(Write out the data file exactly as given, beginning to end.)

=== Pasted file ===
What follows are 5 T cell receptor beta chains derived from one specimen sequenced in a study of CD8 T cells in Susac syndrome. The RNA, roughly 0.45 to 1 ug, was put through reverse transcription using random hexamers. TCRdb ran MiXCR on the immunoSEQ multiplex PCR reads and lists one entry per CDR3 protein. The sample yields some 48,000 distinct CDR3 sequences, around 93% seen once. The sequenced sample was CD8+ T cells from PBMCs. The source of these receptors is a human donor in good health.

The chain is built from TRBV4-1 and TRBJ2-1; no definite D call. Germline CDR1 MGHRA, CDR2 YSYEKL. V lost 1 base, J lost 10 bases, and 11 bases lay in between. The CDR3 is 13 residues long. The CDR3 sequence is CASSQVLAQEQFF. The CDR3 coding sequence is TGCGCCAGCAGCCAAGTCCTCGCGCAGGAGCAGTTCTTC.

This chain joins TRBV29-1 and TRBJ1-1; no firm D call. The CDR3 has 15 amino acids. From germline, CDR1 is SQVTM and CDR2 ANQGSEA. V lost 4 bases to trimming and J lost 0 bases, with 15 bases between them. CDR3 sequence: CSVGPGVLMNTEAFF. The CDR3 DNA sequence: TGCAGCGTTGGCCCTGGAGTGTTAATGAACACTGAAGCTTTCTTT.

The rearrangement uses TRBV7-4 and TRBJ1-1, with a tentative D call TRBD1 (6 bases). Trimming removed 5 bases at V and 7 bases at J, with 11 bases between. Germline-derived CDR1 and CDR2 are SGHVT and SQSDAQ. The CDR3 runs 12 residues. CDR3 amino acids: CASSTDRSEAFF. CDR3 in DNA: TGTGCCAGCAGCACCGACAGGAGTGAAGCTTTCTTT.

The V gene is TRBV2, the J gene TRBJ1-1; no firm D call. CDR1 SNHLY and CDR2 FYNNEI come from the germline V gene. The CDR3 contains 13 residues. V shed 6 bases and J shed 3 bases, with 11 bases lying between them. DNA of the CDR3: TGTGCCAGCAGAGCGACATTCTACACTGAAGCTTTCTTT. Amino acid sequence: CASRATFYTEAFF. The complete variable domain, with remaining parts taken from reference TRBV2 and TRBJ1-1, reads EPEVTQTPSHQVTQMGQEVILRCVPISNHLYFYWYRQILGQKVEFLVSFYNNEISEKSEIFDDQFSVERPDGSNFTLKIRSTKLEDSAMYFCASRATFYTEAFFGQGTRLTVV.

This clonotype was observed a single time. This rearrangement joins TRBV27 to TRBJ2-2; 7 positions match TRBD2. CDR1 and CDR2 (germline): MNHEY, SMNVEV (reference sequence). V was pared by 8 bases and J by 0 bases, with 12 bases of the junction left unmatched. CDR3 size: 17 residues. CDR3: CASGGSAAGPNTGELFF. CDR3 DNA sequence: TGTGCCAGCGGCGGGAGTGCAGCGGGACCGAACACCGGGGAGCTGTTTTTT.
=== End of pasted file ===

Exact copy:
What follows are 5 T cell receptor beta chains derived from one specimen sequenced in a study of CD8 T cells in Susac syndrome. The RNA, roughly 0.45 to 1 ug, was put through reverse transcription using random hexamers. TCRdb ran MiXCR on the immunoSEQ multiplex PCR reads and lists one entry per CDR3 protein. The sample yields some 48,000 distinct CDR3 sequences, around 93% seen once. The sequenced sample was CD8+ T cells from PBMCs. The source of these receptors is a human donor in good health.

The chain is built from TRBV4-1 and TRBJ2-1; no definite D call. Germline CDR1 MGHRA, CDR2 YSYEKL. V lost 1 base, J lost 10 bases, and 11 bases lay in between. The CDR3 is 13 residues long. The CDR3 sequence is CASSQVLAQEQFF. The CDR3 coding sequence is TGCGCCAGCAGCCAAGTCCTCGCGCAGGAGCAGTTCTTC.

This chain joins TRBV29-1 and TRBJ1-1; no firm D call. The CDR3 has 15 amino acids. From germline, CDR1 is SQVTM and CDR2 ANQGSEA. V lost 4 bases to trimming and J lost 0 bases, with 15 bases between them. CDR3 sequence: CSVGPGVLMNTEAFF. The CDR3 DNA sequence: TGCAGCGTTGGCCCTGGAGTGTTAATGAACACTGAAGCTTTCTTT.

The rearrangement uses TRBV7-4 and TRBJ1-1, with a tentative D call TRBD1 (6 bases). Trimming removed 5 bases at V and 7 bases at J, with 11 bases between. Germline-derived CDR1 and CDR2 are SGHVT and SQSDAQ. The CDR3 runs 12 residues. CDR3 amino acids: CASSTDRSEAFF. CDR3 in DNA: TGTGCCAGCAGCACCGACAGGAGTGAAGCTTTCTTT.

The V gene is TRBV2, the J gene TRBJ1-1; no firm D call. CDR1 SNHLY and CDR2 FYNNEI come from the germline V gene. The CDR3 contains 13 residues. V shed 6 bases and J shed 3 bases, with 11 bases lying between them. DNA of the CDR3: TGTGCCAGCAGAGCGACATTCTACACTGAAGCTTTCTTT. Amino acid sequence: CASRATFYTEAFF. The complete variable domain, with remaining parts taken from reference TRBV2 and TRBJ1-1, reads EPEVTQTPSHQVTQMGQEVILRCVPISNHLYFYWYRQILGQKVEFLVSFYNNEISEKSEIFDDQFSVERPDGSNFTLKIRSTKLEDSAMYFCASRATFYTEAFFGQGTRLTVV.

This clonotype was observed a single time. This rearrangement joins TRBV27 to TRBJ2-2; 7 positions match TRBD2. CDR1 and CDR2 (germline): MNHEY, SMNVEV (reference sequence). V was pared by 8 bases and J by 0 bases, with 12 bases of the junction left unmatched. CDR3 size: 17 residues. CDR3: CASGGSAAGPNTGELFF. CDR3 DNA sequence: TGTGCCAGCGGCGGGAGTGCAGCGGGACCGAACACCGGGGAGCTGTTTTTT.